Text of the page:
Thursday, January 22, 2009

I Use Product X, AMQP Is Irrelevant To Me

As I've gotten more involved with the greater AMQP community, and as I've talked more and more about it with people who already "get" messaging, I keep hearing the following comments:
I've made a significant investment in Product X [MQ Series (or whatever IBM's calling it these days), SonicMQ, Tibco EMS/Rendezvous, FioranoMQ] and I use it for as much as I can. I'm happy with it. I'm happy with vendor support, all my apps "just work." Why in the world should I care at all about this AMQP thing?
It's a legitimate sentiment. A lot of the AMQP hype has been driven by next-generation pure-play AMQP broker platforms trying to eat into those existing install bases. I still think it's relevant to you, the Happy Commercial MOM Broker Customer.

It's The Ecosystem, Stupid!
Remember back when I initially ranted about AMQP. One point I made there, quite aside from my "My commercial vendor is annoying me" ranting, was about the overall ecosystem. Here's where I make my AMQP pitch: AMQP Will Help You Leverage Your Existing Investment.

Let's assume that you're completely happy with your WebSonicFioEMQ platform and you've changed all your code to be able to use it. You're still not leveraging it to its maximum level, because no matter which one you chose (or if you chose them all), you can't always get third party products to integrate properly.

Consider one pretty Enterprise Software product: Sybase Replication Server. Last time I checked, it could pump out event messages on "interesting" events through three mechanisms: JMS, Rendezvous, and MQSeries. But I'm sure it's actually a lot more specific than that (I can't check directly as it's firewall protected, but could someone who has access fill us in in the comments), down to the version of individual JMS Brokers and versions of Rendezvous and MQSeries and all that that it supports.

Consider some more emerging products like Continuous Integration platforms. All the modern ones can send alerts using email and Jabber.

They're astute in choosing the most dominant messaging mechanisms in their target environment: commercial MOM systems in the case of Sybase Rep Server, and open communications standards in the case of Continuous Integration. And therein lies the rub:
  • Unless your MOM platform is truly ubiquitous in your domain, every piece of software you want to integrate into it will result in custom effort;
  • Your MOM platform isn't ubiquitous in every domain.
It doesn't matter what you're using for asynchronous communications: it's not ubiquitous enough.

AMQP Promises Ubiquity
Let's assume that the promise of AMQP really gets going. I wholeheartedly believe that the sheer engineering effort that application vendors can save through only supporting one protocol, and thus one client library package, without any interoperability concerns, will force it through.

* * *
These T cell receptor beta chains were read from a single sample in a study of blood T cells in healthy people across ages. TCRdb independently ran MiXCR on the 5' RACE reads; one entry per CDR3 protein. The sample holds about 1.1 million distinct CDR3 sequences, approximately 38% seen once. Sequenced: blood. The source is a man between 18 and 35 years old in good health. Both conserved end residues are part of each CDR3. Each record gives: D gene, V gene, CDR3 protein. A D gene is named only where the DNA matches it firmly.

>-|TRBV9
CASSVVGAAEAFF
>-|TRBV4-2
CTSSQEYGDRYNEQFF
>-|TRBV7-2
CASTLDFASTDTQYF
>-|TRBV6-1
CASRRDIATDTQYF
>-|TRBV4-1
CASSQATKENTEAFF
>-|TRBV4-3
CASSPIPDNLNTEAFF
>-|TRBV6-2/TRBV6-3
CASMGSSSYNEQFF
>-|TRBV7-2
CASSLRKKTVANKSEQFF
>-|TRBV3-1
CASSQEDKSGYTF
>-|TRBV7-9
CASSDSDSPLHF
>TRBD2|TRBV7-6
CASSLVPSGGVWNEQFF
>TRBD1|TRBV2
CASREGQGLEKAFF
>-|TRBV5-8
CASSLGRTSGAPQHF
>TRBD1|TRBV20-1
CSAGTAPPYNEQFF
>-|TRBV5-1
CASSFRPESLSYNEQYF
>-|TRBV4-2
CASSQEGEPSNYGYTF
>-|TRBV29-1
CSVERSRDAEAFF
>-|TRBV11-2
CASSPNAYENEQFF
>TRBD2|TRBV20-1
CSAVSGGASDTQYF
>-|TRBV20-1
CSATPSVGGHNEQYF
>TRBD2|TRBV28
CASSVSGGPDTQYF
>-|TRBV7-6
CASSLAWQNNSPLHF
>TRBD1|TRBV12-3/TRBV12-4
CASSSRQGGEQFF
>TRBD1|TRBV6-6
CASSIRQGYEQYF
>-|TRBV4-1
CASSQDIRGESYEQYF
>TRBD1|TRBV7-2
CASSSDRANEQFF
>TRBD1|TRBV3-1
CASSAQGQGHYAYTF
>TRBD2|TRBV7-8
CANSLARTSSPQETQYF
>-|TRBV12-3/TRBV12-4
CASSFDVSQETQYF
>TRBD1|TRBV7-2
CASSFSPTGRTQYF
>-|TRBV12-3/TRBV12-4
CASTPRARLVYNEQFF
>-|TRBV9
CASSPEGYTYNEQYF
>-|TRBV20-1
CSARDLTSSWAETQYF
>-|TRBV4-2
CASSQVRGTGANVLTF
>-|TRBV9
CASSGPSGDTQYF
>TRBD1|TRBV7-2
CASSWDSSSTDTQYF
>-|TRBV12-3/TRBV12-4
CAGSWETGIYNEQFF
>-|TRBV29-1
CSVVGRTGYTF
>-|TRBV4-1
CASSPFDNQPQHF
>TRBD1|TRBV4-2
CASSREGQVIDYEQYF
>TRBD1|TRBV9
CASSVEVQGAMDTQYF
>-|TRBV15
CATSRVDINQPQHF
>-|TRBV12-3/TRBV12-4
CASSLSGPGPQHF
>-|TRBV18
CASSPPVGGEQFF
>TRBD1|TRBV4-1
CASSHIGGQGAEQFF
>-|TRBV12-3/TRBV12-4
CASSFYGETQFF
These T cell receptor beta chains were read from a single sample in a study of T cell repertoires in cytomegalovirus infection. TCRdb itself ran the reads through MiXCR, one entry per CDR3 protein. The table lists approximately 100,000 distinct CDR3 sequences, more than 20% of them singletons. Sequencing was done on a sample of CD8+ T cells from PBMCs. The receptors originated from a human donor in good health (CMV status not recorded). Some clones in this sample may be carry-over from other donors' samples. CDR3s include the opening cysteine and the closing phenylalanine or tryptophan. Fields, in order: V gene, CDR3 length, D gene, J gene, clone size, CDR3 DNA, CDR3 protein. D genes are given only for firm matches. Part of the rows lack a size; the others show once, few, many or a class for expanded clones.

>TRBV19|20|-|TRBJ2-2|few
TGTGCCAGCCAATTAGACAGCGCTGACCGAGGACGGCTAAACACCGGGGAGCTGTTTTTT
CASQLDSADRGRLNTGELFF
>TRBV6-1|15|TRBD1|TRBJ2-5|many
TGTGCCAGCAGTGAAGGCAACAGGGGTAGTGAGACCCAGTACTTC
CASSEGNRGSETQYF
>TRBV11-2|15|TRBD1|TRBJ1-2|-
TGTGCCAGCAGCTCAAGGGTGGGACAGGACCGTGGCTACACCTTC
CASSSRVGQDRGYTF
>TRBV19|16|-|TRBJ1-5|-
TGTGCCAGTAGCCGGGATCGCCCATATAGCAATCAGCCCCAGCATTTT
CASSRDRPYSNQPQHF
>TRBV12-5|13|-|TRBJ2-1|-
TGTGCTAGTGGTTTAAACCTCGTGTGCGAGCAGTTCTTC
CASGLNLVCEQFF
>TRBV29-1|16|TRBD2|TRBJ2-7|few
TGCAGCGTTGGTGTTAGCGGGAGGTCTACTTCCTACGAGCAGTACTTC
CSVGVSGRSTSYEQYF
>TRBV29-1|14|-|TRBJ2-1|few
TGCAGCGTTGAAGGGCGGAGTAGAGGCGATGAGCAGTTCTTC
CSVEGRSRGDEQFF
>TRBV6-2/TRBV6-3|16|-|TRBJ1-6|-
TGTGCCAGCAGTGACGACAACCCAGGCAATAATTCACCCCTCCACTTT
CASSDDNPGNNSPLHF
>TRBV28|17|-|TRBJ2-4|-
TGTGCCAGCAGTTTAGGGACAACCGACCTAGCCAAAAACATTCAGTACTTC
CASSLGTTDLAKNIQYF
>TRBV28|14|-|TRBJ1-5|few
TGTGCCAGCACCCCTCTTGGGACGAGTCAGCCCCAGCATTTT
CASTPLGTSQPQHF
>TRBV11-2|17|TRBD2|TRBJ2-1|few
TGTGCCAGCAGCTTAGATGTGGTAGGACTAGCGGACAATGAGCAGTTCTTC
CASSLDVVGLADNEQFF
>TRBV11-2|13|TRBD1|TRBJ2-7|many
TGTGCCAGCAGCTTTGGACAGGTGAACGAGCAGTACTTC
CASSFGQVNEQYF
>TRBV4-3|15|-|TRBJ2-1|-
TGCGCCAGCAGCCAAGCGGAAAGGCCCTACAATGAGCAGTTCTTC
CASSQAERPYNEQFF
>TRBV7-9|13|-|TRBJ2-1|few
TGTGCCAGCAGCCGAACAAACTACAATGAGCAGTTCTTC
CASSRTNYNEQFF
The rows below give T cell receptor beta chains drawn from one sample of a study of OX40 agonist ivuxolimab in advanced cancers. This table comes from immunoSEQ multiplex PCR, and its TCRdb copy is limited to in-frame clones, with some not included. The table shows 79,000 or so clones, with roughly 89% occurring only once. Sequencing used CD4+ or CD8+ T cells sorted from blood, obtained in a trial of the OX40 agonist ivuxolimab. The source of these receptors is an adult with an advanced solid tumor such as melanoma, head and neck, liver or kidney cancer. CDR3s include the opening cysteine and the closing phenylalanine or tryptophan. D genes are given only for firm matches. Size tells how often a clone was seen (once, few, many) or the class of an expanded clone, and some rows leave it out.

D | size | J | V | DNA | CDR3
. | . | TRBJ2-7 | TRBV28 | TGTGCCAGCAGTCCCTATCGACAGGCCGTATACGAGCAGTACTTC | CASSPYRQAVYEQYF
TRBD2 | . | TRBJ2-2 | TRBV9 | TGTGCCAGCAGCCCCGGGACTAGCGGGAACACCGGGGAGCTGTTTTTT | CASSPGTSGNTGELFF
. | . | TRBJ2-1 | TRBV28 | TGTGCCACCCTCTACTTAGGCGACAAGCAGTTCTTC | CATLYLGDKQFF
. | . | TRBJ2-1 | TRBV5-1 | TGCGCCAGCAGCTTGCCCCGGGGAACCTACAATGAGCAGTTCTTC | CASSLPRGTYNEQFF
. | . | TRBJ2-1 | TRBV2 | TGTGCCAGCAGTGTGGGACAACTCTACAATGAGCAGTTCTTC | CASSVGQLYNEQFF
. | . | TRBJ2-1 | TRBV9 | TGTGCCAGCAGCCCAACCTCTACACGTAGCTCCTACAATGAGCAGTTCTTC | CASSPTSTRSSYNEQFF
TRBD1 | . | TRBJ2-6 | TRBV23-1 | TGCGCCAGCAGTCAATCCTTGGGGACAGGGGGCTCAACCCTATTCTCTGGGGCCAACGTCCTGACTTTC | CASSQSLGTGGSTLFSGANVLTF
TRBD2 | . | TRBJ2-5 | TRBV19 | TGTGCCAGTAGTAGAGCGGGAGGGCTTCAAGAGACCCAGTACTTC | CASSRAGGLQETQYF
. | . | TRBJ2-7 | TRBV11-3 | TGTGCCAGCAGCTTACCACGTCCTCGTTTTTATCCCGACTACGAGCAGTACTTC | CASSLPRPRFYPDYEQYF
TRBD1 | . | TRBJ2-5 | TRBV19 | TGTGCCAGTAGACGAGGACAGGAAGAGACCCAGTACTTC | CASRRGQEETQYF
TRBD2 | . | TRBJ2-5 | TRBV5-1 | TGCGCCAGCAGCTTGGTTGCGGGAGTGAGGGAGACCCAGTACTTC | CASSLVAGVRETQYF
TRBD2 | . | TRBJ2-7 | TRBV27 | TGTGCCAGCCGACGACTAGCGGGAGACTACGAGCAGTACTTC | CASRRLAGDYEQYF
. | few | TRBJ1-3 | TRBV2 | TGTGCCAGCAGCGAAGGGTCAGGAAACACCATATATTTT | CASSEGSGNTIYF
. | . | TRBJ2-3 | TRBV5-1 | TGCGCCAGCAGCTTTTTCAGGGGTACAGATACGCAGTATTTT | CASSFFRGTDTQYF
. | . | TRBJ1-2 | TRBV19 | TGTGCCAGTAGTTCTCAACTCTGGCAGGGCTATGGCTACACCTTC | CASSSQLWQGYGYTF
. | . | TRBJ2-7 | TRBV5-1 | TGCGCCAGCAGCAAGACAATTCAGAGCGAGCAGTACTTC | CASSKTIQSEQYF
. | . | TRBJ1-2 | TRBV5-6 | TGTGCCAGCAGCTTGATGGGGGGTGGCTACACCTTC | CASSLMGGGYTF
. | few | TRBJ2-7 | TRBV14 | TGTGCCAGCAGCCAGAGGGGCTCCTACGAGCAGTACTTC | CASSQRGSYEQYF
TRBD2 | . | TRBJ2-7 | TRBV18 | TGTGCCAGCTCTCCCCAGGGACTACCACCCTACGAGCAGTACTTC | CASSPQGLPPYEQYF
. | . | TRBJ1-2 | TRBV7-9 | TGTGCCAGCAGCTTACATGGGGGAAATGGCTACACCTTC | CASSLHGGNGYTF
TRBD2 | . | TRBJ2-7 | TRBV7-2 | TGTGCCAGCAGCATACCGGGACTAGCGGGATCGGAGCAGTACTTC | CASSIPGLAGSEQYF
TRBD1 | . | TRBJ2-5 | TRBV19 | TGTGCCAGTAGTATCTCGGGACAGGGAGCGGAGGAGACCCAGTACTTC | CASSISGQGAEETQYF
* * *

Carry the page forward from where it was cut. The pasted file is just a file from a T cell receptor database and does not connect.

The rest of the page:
Consider someone like Atlassian. You're an Atlassian customer, and you want your Confluence and Jira and Bamboo and FishEye instances to fire off messages to your existing MOM infrastructure when "interesting" things happen. So you lobby and say "Hey, can you support SonicMQ for message publication?" and they say "hey, that looks pretty interesting."

But the moment someone else catches wind of this, pretty soon they have a many-to-many compatibility story as every customer with a different infrastructure pops up and says "if you support X, you should also support my MOM infrastructure as well." Math is Hard, Atlassian Goes Shopping and says "write your own plugin, yo."

What if Atlassian could satisfy every single major MOM infrastructure with exactly one protocol? They'd do it. Interop testing by the broker developers (and not Atlassian) will take care of everything else.

AMQP Helps Your Commercial Investment
If you think this all seems like it makes sense (and if it doesn't, let me know precisely what about it doesn't in the comments), your immediate response should be to get on the phone to your salesperson and say:
  • I want AMQP support in a (near-)future release of your MOM Broker;
  • If you don't do it, I will roll out someone else in parallel and bridge them.
Trust me, this will get them thinking. Because I'll guarantee that within 6 months of AMQP 1.0 coming out, there will be open source bridges between every major commercial MOM infrastructure and AMQP. And the absolute last thing your sales person wants to hear is that you're thinking of adding something to reduce your existing lockin.

Once this is done, you get the best of both worlds:
  • You can leverage the entire organizational and technical infrastructure you've already built up to do MOM properly without adding more "products" to manage; and
  • You can integrate yet more applications and participate in a far richer ecosystem than Your Product could ever support on its own, helping drive that investment farther.
So get on the phone to your sales guy. Now.
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